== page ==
Go to AfricaBib home

Go to AfricaBib home AfricaBib Go to database home

bibliographic database
Previous page New search

The free AfricaBib App for Android is available here

Periodical article Periodical article Leiden University catalogue Leiden University catalogue WorldCat catalogue WorldCat
Title:Earth Shrines and the Politics of Memory in Dagbon
Author:MacGaffey, WyattISNI
Periodical:Ghana Studies
Geographic term:Ghana
Subjects:Dagomba polity
traditional rulers
Religion and Witchcraft
Peoples of Africa (Ethnic Groups)
History and Exploration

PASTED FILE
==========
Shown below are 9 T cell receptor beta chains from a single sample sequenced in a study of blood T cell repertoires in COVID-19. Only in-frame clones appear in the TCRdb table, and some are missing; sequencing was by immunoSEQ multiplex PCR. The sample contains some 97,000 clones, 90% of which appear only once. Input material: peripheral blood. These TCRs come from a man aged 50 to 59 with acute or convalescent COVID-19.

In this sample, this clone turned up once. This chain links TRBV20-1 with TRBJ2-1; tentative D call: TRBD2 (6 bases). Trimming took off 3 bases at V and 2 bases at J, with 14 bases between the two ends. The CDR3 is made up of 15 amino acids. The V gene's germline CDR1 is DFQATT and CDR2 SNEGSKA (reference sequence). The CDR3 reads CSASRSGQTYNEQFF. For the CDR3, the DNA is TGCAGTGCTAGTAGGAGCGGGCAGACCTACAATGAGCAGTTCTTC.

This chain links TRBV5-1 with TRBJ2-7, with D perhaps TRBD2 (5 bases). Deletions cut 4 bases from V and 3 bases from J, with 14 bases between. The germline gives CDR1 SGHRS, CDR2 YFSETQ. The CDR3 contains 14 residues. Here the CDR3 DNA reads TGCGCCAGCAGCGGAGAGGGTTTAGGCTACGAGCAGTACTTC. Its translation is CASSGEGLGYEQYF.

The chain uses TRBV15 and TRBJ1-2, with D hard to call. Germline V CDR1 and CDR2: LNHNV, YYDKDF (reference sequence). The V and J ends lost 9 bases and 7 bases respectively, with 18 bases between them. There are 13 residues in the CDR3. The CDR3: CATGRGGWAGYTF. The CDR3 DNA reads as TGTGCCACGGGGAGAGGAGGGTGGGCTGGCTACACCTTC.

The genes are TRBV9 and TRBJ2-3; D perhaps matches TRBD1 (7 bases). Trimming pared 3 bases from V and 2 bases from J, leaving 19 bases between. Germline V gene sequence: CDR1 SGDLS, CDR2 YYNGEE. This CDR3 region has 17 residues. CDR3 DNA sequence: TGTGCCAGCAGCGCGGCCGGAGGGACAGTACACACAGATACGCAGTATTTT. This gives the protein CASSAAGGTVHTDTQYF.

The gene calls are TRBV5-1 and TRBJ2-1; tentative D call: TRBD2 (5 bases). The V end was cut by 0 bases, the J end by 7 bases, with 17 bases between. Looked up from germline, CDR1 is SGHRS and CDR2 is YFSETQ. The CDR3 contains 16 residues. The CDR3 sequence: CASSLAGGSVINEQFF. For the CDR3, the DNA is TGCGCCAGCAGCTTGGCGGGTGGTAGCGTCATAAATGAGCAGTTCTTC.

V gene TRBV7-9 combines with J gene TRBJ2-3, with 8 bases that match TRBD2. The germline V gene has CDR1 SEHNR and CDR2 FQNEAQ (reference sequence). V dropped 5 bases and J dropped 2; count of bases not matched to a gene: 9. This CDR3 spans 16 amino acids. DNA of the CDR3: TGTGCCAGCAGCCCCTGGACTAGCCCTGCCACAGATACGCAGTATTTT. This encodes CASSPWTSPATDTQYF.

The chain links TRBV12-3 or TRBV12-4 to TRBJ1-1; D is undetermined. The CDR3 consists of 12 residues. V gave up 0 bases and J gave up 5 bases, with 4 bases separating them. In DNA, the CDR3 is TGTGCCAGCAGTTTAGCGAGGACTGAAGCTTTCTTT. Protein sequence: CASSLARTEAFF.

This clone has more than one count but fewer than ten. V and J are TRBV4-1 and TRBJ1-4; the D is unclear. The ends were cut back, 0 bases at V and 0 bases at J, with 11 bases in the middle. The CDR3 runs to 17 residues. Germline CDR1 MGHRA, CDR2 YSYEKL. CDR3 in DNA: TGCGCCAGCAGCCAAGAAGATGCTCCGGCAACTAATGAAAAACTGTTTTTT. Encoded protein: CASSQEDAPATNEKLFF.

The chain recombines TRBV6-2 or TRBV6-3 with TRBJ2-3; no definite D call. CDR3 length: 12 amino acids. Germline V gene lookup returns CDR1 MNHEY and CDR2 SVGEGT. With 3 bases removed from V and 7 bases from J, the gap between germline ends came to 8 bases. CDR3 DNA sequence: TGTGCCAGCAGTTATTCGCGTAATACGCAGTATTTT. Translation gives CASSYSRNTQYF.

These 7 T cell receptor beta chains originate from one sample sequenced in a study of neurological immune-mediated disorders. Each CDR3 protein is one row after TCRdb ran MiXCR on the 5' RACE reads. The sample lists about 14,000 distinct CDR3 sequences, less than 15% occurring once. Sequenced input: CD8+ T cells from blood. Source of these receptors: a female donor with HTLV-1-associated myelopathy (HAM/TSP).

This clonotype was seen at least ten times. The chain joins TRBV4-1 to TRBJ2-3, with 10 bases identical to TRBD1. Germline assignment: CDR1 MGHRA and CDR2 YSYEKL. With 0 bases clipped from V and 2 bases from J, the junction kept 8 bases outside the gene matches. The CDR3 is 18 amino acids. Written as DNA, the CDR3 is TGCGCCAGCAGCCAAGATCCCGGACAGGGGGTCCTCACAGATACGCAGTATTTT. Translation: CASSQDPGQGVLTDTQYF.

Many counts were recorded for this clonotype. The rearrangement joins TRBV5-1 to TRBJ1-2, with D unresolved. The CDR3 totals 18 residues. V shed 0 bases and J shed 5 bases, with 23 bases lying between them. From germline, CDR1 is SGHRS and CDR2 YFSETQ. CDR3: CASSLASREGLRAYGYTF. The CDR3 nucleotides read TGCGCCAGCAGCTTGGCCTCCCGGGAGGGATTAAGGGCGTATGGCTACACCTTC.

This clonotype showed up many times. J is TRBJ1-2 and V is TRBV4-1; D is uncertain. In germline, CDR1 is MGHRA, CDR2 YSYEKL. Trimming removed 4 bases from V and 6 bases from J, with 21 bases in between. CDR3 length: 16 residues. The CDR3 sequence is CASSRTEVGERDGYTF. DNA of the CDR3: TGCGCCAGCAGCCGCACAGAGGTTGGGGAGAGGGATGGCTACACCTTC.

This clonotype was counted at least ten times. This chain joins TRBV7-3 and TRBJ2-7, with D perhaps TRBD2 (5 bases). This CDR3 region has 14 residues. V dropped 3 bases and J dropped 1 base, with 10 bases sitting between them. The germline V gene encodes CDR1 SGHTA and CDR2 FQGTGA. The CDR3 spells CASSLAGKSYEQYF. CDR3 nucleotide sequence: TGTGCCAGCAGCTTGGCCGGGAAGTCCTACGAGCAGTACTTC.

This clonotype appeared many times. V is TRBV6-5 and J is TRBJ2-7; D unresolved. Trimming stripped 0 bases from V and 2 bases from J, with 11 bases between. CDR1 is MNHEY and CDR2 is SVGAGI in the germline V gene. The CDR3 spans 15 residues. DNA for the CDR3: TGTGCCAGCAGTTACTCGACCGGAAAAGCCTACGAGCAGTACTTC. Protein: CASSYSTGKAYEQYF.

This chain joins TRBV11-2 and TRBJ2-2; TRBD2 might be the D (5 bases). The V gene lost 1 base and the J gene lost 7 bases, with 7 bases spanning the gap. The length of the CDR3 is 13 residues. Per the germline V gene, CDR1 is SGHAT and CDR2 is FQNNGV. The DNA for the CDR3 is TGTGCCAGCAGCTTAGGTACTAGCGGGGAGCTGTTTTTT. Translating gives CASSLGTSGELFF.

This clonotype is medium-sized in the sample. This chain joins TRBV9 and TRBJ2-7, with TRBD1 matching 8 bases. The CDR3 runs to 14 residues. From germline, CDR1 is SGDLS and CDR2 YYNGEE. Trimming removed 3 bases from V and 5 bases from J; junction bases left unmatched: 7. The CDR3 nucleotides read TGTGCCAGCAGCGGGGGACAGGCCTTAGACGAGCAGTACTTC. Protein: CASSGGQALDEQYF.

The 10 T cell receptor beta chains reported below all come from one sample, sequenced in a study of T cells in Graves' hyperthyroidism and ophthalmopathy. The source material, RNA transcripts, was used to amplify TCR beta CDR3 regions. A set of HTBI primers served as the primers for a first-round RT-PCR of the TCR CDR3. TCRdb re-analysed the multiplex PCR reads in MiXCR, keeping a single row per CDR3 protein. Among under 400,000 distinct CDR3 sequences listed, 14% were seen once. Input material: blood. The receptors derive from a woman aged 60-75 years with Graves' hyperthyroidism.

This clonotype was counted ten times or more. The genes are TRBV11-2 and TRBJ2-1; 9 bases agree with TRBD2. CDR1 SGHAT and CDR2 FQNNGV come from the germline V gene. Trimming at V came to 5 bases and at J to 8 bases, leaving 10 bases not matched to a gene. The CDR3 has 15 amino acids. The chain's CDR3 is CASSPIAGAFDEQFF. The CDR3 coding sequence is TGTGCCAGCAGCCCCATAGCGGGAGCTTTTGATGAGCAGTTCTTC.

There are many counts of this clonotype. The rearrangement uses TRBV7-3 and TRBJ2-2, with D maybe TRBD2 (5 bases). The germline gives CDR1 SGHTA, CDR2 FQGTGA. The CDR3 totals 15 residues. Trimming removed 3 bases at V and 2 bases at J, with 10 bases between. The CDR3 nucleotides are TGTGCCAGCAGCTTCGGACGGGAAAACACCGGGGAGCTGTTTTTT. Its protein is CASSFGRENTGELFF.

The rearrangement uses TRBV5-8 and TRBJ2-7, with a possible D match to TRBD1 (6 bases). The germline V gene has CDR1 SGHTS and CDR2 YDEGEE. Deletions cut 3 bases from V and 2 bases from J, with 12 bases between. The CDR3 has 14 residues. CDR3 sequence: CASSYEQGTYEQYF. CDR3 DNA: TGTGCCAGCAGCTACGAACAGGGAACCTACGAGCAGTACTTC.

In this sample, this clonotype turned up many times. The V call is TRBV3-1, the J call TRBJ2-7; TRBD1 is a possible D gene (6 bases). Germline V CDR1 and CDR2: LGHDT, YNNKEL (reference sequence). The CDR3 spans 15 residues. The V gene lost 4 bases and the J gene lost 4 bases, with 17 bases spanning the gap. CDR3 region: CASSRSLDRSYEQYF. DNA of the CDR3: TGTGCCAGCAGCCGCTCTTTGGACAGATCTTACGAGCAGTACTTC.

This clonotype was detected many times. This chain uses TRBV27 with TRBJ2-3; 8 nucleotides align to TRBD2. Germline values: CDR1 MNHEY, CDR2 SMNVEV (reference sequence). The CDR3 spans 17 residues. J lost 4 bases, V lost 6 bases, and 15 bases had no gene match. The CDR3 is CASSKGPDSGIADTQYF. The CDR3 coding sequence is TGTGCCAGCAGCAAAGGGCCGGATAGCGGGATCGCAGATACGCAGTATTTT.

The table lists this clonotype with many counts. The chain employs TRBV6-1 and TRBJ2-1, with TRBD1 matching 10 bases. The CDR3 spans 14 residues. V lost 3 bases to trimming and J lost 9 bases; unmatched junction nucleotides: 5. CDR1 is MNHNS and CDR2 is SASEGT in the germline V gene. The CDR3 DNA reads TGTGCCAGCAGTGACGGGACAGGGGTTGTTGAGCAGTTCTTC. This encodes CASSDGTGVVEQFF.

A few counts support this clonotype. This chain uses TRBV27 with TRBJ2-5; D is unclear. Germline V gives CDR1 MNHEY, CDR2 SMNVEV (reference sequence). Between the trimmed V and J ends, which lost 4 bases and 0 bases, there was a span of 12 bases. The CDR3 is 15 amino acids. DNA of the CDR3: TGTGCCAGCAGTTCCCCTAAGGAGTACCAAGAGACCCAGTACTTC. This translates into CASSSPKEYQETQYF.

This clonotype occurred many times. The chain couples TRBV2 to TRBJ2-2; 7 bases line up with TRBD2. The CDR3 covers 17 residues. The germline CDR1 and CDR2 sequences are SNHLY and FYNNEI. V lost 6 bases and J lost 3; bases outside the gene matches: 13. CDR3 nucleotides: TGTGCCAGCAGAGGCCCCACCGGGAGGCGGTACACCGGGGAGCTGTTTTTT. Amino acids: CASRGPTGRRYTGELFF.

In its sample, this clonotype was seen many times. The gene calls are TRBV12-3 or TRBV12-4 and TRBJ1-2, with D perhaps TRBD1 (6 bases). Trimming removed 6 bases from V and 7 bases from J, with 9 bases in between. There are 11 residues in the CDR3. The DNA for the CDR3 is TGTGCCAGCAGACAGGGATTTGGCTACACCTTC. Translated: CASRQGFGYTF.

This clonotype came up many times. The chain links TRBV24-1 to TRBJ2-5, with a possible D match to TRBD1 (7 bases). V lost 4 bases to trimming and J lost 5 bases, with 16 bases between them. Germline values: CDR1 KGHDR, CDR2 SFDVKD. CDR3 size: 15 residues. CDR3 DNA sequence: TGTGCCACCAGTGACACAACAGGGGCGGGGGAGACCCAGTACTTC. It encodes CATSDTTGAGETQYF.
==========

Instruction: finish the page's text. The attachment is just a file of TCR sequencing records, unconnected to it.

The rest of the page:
Abstract:This article questions the validity of myth in African society by re-examining the national myth of Dagbon in the Northern Region of Ghana. The author does not propose to tell the 'true' history of Dagbon and the Dagomba people, but to construct an alternative myth as a critical and heuristic device. The heart of his argument is to reintegrate politics with religion and vice versa. The accepted premise has been that at one point in time an outsider, Sitobu, established himself in the vicinity of Diare and displaced the authority of the 'tendaana' priests, the keepers of the earth shrines. The author, however, prefers to argue that instead of thinking of two kinds of people: passive, religious 'tendaanas' and their followers, and secular, political invaders, it would be more useful to consider both as necessary components of a single society. He refers to what he perceives to be the two dimensions of an agricultural society: space and time (or as Victor Turner (1975) has suggested, 'communitas' and 'societas'). Rather than seeing them as occurring in two different spheres, he prefers to think of them as complementary. They are constantly in flux in response to political and economic pressures. Rather than seeing the royal chiefs of 'alien blood', he argues that they are in fact 'nabiyonga' (vagrant princes), always endeavouring to move closer to Yendi, the site of the former capital, as opposed to the 'tenbihi' (commoners), rooted in one place. The course of time has produced various forms of accommodation and resistance, and it is always advisable to allow for other stories besides the dominant one. Bibliogr., notes, ref. [ASC Leiden abstract]